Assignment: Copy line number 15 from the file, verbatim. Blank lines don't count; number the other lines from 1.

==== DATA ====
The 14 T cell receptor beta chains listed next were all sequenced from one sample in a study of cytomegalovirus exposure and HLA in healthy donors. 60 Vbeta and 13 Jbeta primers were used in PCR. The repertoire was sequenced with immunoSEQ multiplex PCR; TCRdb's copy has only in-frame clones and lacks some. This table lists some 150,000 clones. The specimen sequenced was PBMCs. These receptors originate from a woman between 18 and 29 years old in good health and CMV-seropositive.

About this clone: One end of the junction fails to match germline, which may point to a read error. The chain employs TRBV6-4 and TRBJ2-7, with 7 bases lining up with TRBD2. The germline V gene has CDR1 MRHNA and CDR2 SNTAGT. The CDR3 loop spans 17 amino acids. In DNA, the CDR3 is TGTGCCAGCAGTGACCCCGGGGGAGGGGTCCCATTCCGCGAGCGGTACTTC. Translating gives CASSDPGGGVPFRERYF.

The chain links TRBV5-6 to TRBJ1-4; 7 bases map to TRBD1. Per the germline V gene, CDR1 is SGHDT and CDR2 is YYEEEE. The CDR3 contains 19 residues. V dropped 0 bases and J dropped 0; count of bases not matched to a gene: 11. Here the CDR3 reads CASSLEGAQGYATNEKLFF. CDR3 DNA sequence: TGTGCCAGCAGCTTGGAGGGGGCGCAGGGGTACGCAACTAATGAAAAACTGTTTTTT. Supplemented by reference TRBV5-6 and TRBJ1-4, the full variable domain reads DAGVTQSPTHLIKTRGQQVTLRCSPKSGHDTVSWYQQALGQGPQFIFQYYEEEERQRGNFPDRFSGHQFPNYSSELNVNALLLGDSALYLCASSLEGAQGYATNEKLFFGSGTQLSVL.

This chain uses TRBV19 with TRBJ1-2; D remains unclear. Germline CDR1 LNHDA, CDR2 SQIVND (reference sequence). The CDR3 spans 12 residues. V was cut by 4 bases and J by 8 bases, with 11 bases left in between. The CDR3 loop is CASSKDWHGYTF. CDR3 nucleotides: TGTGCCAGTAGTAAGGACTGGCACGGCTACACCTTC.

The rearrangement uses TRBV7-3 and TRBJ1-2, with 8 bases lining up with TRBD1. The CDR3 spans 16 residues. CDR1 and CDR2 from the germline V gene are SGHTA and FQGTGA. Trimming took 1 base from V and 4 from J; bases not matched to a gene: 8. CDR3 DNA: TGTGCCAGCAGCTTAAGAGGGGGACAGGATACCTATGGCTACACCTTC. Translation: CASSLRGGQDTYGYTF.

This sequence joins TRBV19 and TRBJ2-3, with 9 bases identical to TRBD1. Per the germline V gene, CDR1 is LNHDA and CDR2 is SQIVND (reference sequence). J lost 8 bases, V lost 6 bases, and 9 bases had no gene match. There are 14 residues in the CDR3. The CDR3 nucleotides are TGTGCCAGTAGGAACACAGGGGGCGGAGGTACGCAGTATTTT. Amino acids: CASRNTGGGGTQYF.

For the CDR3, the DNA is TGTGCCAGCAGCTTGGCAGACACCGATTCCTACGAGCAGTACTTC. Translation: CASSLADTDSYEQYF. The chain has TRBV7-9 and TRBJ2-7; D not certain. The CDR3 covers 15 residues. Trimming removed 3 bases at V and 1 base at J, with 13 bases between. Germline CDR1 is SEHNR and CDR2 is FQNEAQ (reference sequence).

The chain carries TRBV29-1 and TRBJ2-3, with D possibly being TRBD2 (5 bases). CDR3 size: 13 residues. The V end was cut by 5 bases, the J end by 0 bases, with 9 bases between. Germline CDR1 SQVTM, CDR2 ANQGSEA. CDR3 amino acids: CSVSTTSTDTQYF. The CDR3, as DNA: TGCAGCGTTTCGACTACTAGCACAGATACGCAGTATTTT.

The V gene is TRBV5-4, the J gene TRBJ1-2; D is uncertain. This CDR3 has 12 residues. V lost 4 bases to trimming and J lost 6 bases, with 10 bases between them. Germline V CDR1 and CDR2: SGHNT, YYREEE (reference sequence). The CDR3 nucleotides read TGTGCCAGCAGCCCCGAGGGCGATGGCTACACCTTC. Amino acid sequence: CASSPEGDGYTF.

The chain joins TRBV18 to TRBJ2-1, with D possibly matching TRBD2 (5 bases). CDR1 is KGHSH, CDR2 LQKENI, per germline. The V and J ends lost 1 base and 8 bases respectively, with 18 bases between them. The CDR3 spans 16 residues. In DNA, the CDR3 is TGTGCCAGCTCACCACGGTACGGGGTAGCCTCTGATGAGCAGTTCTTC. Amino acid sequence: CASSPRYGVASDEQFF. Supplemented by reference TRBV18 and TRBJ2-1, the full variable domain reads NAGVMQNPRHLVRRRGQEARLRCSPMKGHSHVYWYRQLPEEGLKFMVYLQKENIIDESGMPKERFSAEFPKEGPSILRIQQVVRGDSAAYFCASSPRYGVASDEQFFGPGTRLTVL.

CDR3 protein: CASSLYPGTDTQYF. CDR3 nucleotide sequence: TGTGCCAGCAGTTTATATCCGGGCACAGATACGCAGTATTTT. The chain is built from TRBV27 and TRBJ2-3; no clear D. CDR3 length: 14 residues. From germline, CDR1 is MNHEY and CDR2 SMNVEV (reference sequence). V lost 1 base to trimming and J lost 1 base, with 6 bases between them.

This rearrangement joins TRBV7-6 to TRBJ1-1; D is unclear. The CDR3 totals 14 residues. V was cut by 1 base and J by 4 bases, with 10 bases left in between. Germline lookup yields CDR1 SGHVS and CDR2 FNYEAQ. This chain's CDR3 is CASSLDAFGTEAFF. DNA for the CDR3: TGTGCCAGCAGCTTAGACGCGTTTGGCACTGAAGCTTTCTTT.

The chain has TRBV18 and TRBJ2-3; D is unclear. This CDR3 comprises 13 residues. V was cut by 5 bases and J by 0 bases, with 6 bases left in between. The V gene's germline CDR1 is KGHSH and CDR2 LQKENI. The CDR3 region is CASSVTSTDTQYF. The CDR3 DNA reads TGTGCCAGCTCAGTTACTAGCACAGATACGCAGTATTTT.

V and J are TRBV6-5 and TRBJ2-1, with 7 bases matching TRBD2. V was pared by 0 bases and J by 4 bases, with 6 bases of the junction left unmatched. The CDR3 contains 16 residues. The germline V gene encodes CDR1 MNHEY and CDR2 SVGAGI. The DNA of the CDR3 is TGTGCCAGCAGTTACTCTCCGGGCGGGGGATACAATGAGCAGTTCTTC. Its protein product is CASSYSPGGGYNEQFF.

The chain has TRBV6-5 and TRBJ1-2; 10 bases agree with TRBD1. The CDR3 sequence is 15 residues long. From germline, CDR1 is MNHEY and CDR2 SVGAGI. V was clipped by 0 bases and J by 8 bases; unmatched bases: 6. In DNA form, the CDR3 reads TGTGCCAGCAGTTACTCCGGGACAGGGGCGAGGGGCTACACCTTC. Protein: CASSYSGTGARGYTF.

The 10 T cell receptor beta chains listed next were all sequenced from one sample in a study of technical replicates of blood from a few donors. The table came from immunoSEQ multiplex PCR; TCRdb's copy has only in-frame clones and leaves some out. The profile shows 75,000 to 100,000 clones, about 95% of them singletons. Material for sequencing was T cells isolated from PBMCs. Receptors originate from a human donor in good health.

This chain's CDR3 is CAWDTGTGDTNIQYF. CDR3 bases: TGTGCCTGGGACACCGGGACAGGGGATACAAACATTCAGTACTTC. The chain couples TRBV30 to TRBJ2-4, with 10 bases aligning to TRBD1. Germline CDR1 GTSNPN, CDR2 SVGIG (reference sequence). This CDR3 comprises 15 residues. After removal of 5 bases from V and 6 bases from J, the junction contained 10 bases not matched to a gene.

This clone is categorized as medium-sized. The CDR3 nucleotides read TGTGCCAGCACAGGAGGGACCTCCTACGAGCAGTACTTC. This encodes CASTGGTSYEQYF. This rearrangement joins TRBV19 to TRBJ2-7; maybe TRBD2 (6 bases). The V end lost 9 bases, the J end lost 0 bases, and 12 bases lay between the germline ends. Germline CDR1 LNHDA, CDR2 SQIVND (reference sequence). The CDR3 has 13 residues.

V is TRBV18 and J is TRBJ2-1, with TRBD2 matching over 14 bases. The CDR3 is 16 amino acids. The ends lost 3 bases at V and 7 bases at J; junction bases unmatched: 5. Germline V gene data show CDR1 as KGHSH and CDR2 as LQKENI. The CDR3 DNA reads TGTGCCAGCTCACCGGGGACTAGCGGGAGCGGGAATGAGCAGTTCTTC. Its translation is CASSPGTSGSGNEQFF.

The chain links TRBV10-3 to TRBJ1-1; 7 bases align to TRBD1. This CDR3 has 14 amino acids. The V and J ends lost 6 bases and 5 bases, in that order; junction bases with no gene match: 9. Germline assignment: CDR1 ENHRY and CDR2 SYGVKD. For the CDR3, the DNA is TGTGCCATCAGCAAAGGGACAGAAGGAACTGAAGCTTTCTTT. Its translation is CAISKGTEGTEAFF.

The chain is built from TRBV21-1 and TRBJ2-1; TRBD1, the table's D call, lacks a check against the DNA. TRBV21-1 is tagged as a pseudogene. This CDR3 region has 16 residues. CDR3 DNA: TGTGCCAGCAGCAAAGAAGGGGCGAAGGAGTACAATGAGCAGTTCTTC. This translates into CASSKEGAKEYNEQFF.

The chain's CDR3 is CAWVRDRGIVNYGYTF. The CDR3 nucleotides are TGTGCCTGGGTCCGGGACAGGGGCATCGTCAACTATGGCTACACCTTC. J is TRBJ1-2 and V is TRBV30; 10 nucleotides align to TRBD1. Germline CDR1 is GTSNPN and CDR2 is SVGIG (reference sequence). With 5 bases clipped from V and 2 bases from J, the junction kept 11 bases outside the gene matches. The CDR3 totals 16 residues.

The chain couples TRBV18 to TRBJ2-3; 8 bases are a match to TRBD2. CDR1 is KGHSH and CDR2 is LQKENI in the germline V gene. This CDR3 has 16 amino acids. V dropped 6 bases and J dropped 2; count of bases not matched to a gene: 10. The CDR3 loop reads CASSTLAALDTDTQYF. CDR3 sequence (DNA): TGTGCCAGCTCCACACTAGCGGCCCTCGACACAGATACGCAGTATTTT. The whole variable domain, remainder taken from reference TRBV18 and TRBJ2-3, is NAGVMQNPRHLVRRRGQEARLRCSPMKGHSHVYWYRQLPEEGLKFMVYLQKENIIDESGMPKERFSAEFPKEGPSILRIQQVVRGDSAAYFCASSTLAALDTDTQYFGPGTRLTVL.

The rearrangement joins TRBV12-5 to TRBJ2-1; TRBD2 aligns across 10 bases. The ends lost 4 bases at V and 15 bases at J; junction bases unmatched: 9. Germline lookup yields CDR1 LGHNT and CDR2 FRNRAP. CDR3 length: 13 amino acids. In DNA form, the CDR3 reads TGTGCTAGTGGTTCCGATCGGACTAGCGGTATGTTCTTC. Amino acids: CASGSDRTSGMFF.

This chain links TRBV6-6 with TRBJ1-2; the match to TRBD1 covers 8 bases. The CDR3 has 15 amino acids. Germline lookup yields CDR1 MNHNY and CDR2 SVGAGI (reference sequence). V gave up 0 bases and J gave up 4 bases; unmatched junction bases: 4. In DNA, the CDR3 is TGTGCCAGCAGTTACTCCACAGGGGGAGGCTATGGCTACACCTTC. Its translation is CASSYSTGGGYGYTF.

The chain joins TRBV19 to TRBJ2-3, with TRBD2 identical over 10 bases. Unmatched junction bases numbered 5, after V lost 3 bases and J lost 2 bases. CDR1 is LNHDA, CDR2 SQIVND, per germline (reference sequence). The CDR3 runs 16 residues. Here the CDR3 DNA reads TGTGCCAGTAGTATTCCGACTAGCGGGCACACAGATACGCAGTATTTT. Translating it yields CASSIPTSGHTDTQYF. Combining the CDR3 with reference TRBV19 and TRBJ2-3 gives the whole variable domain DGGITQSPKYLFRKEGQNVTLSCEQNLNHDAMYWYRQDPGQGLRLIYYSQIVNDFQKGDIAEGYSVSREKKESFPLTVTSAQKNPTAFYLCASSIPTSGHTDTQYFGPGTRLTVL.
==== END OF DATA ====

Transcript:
The chain has TRBV6-5 and TRBJ1-2; 10 bases agree with TRBD1. The CDR3 sequence is 15 residues long. From germline, CDR1 is MNHEY and CDR2 SVGAGI. V was clipped by 0 bases and J by 8 bases; unmatched bases: 6. In DNA form, the CDR3 reads TGTGCCAGCAGTTACTCCGGGACAGGGGCGAGGGGCTACACCTTC. Protein: CASSYSGTGARGYTF.